Swing State Polls: Donald Trump Gaining On Hillary Clinton — Racial Unrest May Have Played Into Trump's Hands

A flurry of new swing state polls released Wednesday bring the best news for Donald Trump in his race against Hillary Clinton that the Republican candidate for president has seen in weeks, boosting Trump's chances in the Electoral College where less than two weeks ago, Clinton appeared to be well on her way to locking down an easy triumph which would give the Democrat the White House and make her the first woman to become president in the 240-year history of the United States.

What changed for Trump?

With the racial unrest after two highly publicized and shocking police shootings of African-American men in Baton Rouge, Louisiana, and Falcon Heights, Minnesota — followed by the horrifying sniper slayings of five police officers in Dallas, Texas, by a deranged gunman who said he wanted to kill white people — the openly race-based campaign of Donald Trump may be reaping a benefit in popularity as white voters channel their fears into support for Trump.

Following the unrest, which was accompanied by overwhelmingly peaceful demonstrations across the United States, Trump has apparently stepped up his appeals to the racial fears of white voters — even claiming twice early this week that black protesters had held "a moment of silence" to honor the Dallas cop killer Micah Johnson.

"I've seen moments of silence called for for this horrible human being who shot the policemen," Trump claimed on the Fox News network on Monday, a claim that he repeated at a rally in Indiana on Tuesday.

Trump appears to have made up the claim out of whole cloth, with even one of his own top campaign officials stating that there is no evidence of any "moment of silence" for the Dallas killer, who was himself killed by police after a lengthy standoff.

Watch the full Fox News interview with Donald Trump in which he lashes out at the Black Lives Matter movement and makes his "moment of silence" claim, in the video below.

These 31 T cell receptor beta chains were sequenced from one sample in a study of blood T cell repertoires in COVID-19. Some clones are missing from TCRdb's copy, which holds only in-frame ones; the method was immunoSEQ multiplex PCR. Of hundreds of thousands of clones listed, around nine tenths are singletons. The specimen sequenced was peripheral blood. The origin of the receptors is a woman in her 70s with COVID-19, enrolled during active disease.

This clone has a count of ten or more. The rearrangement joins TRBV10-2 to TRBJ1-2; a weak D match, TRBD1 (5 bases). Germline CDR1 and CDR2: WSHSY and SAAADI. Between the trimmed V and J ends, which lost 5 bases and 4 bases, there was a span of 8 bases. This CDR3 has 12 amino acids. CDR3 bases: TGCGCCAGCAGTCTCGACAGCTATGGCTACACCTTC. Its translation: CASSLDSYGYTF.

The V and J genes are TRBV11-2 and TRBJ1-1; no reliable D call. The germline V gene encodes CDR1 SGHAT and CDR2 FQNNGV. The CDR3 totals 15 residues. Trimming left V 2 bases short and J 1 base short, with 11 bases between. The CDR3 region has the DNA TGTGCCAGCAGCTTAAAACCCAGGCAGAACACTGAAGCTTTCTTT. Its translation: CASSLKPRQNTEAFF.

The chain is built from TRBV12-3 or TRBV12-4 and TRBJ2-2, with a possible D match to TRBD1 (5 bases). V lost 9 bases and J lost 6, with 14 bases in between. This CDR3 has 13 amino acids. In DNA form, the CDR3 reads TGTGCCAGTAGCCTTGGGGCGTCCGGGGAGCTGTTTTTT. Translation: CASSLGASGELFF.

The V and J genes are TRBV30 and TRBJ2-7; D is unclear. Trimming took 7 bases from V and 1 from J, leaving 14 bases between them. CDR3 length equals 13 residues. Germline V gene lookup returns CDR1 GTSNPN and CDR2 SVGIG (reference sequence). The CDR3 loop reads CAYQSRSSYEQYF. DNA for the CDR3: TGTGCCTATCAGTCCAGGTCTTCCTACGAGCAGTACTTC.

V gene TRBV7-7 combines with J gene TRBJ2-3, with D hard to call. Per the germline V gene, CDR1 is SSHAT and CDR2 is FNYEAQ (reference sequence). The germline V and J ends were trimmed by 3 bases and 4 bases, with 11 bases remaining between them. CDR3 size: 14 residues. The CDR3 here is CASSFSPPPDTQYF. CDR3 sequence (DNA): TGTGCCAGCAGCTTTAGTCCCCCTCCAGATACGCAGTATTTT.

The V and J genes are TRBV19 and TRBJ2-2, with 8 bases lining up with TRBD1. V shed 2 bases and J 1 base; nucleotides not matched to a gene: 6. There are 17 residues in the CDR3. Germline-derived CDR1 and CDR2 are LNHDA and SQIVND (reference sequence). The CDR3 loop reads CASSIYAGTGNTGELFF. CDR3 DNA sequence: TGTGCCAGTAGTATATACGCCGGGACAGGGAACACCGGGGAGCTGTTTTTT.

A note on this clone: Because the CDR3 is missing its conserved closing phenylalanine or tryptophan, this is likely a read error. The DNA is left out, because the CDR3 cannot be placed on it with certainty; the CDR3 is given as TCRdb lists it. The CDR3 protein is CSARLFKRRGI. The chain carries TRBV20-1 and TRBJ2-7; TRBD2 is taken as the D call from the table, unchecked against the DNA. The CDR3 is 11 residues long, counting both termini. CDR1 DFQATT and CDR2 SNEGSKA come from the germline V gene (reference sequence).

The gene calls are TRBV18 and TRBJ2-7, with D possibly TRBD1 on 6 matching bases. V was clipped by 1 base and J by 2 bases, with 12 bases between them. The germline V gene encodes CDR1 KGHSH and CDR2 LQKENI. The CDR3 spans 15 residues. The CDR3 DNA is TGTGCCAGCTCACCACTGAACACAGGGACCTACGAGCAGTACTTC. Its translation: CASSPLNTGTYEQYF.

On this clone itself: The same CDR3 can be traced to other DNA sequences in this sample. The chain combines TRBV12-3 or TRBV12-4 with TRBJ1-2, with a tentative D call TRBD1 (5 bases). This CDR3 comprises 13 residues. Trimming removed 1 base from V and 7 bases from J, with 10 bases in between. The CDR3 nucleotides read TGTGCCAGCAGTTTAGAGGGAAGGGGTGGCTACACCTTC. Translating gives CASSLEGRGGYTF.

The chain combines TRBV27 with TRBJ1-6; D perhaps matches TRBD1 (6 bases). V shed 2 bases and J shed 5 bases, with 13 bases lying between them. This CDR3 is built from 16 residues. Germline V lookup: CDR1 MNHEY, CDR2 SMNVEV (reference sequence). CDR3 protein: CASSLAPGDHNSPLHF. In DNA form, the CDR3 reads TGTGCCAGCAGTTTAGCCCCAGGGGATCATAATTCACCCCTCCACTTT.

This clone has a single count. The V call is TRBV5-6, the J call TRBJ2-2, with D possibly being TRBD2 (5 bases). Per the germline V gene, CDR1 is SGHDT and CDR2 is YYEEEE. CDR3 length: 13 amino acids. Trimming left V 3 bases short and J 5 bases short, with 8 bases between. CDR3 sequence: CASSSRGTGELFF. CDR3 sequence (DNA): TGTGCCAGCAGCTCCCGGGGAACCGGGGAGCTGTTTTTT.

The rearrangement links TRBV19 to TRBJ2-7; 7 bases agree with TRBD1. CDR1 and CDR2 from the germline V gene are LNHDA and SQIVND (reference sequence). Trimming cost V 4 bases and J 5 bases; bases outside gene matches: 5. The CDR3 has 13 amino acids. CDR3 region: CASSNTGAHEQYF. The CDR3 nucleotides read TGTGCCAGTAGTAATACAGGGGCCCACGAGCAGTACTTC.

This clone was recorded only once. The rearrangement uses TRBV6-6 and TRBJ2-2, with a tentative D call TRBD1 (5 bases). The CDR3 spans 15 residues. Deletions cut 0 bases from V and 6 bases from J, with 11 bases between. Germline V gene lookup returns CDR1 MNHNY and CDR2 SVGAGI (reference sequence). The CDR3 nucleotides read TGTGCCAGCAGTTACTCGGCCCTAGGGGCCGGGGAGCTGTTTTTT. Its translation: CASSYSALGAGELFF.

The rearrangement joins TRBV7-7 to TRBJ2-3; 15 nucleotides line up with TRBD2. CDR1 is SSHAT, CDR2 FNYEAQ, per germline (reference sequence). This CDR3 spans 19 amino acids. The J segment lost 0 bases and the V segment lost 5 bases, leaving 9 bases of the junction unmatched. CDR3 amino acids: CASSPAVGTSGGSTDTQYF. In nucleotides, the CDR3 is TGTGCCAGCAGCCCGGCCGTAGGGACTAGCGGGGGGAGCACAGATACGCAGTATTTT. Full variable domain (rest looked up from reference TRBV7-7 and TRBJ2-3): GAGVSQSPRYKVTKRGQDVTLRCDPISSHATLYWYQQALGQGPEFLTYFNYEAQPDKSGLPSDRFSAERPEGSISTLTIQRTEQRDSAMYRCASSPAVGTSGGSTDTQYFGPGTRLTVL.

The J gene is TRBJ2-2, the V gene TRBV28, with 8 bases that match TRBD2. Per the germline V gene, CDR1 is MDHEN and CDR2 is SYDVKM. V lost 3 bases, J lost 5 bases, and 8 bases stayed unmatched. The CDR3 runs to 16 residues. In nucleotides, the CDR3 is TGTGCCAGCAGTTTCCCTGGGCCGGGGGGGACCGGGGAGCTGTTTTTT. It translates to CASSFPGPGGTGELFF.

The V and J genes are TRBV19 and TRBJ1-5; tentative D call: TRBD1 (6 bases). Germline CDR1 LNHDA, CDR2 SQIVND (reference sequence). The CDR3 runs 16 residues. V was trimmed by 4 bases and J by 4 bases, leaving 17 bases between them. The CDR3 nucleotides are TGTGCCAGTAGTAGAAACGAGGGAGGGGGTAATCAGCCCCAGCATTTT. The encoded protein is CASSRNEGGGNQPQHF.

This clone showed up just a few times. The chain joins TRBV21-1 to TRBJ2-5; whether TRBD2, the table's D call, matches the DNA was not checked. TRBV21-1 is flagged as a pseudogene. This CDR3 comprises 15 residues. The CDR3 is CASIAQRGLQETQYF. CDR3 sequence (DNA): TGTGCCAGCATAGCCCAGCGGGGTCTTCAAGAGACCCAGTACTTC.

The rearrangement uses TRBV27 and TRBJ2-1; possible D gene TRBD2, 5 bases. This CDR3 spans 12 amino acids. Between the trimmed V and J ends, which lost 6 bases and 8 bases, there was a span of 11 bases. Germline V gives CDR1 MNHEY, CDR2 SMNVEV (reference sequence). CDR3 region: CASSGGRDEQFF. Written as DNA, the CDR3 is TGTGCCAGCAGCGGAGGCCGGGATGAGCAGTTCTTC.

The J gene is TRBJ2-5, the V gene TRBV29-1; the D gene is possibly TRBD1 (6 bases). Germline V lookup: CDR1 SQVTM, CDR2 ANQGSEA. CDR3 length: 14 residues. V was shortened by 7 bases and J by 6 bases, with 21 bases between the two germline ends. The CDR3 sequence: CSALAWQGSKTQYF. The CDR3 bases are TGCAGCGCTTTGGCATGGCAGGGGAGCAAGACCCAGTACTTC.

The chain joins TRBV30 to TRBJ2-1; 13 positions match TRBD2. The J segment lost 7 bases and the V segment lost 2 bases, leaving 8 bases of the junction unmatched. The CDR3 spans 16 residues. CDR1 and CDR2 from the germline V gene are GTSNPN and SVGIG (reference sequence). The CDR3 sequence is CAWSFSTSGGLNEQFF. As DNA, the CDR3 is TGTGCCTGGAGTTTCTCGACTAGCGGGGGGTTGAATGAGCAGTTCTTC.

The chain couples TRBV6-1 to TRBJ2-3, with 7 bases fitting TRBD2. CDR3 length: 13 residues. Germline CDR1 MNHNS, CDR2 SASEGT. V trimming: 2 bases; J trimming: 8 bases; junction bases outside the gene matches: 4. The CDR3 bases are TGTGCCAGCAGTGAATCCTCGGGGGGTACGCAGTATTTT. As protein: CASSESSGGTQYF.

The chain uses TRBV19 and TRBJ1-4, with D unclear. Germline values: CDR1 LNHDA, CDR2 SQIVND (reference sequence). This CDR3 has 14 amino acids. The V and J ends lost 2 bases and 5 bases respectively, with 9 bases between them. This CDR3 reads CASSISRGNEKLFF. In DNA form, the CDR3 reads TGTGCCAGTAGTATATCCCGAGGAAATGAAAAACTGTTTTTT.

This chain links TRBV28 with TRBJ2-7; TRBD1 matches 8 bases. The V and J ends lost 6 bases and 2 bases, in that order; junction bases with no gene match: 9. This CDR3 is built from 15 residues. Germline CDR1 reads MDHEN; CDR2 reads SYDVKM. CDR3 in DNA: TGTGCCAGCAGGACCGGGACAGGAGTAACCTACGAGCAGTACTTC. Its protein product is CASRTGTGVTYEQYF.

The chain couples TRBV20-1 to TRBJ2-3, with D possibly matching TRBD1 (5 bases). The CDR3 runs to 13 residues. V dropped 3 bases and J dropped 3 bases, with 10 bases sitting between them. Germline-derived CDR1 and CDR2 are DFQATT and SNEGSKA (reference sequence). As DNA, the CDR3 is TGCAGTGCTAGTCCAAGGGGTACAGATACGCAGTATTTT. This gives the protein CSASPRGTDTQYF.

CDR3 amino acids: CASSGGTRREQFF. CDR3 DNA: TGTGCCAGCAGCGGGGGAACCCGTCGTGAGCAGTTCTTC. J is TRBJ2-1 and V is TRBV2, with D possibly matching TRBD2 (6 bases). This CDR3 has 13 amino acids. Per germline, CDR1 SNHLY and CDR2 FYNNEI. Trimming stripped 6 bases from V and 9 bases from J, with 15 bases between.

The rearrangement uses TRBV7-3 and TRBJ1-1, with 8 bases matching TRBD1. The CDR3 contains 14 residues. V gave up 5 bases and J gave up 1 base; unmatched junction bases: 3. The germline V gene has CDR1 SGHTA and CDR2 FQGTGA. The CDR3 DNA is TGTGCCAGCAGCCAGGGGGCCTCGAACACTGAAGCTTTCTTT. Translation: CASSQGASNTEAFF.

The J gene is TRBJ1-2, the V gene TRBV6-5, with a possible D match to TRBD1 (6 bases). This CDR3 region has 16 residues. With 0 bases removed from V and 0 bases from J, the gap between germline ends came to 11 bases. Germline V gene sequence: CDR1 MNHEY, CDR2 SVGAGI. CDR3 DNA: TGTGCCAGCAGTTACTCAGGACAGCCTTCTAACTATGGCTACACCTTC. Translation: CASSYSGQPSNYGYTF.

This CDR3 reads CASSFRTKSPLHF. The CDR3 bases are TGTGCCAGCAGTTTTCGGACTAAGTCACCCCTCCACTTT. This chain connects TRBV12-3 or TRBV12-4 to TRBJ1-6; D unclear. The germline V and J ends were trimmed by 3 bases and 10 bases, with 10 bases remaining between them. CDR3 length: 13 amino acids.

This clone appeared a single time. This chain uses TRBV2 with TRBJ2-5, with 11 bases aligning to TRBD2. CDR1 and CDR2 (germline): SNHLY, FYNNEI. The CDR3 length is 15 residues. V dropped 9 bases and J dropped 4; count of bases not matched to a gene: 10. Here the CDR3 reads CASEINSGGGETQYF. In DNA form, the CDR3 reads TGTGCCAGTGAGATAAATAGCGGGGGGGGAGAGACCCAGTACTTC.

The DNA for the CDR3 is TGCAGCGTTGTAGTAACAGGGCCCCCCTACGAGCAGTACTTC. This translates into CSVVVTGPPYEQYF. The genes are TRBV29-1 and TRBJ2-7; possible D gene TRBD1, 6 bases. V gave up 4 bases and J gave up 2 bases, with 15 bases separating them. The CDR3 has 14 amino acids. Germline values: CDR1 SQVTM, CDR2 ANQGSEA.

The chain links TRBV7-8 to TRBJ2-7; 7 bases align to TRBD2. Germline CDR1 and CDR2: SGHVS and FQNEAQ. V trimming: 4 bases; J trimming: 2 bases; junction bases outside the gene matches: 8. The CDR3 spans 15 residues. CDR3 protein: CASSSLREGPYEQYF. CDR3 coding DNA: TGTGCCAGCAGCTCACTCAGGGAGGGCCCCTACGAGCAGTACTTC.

Whether due to racial factors or some other reason, Trump appeared to make gains in the key swing states of Florida and Pennsylvania in several new polls this week, as well as in Ohio.

While the Huffington Post Pollster aggregate polling average shows Hillary Clinton continuing to lead Trump in Florida whose 29 electoral votes are considered a requirement for Trump to win the presidency, two polls released this week all showed Trump with a lead, following two last week also putting Trump in front.


The new polls put Florida into Trump's column in the Election Graphs average, while both a new Quinnipiac poll and an NBC News/Marist College poll in Ohio showed the race there in a virtual tie. Those polls weakened Clinton's position in Ohio, which carries 18 electoral votes.

Under the Election Graphs scenario, Trump now has a "best case scenario" of 272 electoral votes — two more than needed to win him the White House. But less than two weeks ago, Trump trailed in Florida by five points, and even in his best case, winning all of the states where Clinton now leads by fewer than five percentage points still would have lost the election.

However, even with the slew of new swing state polls, some experts said that taken together, the polling shows very little change in the race overall.

Election Graph still sees an "expected" result of 318 electoral votes for Clinton, 48 more than the 270 needed to secure a majority, and other electoral college forecasters agreed.However, racial unrest has swayed election before. In 1966, the first midterm congressional election since passage of the Civil Rights Act of 1964 and Voting Rights Act of 1965, Republicans won massive gains in Congress — a victory attributed to "white backlash" against the new legislation granting full rights to black citizens.

If indeed Donald Trump's gains over Hillary Clinton in some swing state polls were triggered by a current version of "white backlash," future racial unrest could prove decisive if Trump manages to overcome Clinton's current lead in the race, which stands at 4.9 percentage points nationally in the FiveThirtyEight polling average.

[Photos By David McNew and John Sommers II/Getty Images]